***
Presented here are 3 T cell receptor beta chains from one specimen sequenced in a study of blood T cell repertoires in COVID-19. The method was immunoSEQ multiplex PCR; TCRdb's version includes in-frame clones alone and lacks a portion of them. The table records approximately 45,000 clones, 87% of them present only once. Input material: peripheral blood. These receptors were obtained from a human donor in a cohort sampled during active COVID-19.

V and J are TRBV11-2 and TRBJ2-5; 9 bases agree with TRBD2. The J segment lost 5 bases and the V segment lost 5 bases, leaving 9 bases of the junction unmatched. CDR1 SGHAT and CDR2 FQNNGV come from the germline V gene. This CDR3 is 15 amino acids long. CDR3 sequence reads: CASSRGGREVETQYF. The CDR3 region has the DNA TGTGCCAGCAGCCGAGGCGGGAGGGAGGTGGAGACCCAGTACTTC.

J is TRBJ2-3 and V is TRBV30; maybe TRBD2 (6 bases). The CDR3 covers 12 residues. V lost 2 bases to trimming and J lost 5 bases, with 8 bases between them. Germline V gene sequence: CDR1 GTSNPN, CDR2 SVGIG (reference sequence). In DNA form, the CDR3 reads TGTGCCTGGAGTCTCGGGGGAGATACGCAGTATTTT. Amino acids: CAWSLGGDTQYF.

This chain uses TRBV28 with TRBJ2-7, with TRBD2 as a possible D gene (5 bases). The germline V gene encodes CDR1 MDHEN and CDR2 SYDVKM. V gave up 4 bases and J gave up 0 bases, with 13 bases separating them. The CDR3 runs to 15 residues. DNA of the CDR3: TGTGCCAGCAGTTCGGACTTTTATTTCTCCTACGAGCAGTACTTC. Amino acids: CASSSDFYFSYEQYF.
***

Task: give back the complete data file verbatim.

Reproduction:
Presented here are 3 T cell receptor beta chains from one specimen sequenced in a study of blood T cell repertoires in COVID-19. The method was immunoSEQ multiplex PCR; TCRdb's version includes in-frame clones alone and lacks a portion of them. The table records approximately 45,000 clones, 87% of them present only once. Input material: peripheral blood. These receptors were obtained from a human donor in a cohort sampled during active COVID-19.

V and J are TRBV11-2 and TRBJ2-5; 9 bases agree with TRBD2. The J segment lost 5 bases and the V segment lost 5 bases, leaving 9 bases of the junction unmatched. CDR1 SGHAT and CDR2 FQNNGV come from the germline V gene. This CDR3 is 15 amino acids long. CDR3 sequence reads: CASSRGGREVETQYF. The CDR3 region has the DNA TGTGCCAGCAGCCGAGGCGGGAGGGAGGTGGAGACCCAGTACTTC.

J is TRBJ2-3 and V is TRBV30; maybe TRBD2 (6 bases). The CDR3 covers 12 residues. V lost 2 bases to trimming and J lost 5 bases, with 8 bases between them. Germline V gene sequence: CDR1 GTSNPN, CDR2 SVGIG (reference sequence). In DNA form, the CDR3 reads TGTGCCTGGAGTCTCGGGGGAGATACGCAGTATTTT. Amino acids: CAWSLGGDTQYF.

This chain uses TRBV28 with TRBJ2-7, with TRBD2 as a possible D gene (5 bases). The germline V gene encodes CDR1 MDHEN and CDR2 SYDVKM. V gave up 4 bases and J gave up 0 bases, with 13 bases separating them. The CDR3 runs to 15 residues. DNA of the CDR3: TGTGCCAGCAGTTCGGACTTTTATTTCTCCTACGAGCAGTACTTC. Amino acids: CASSSDFYFSYEQYF.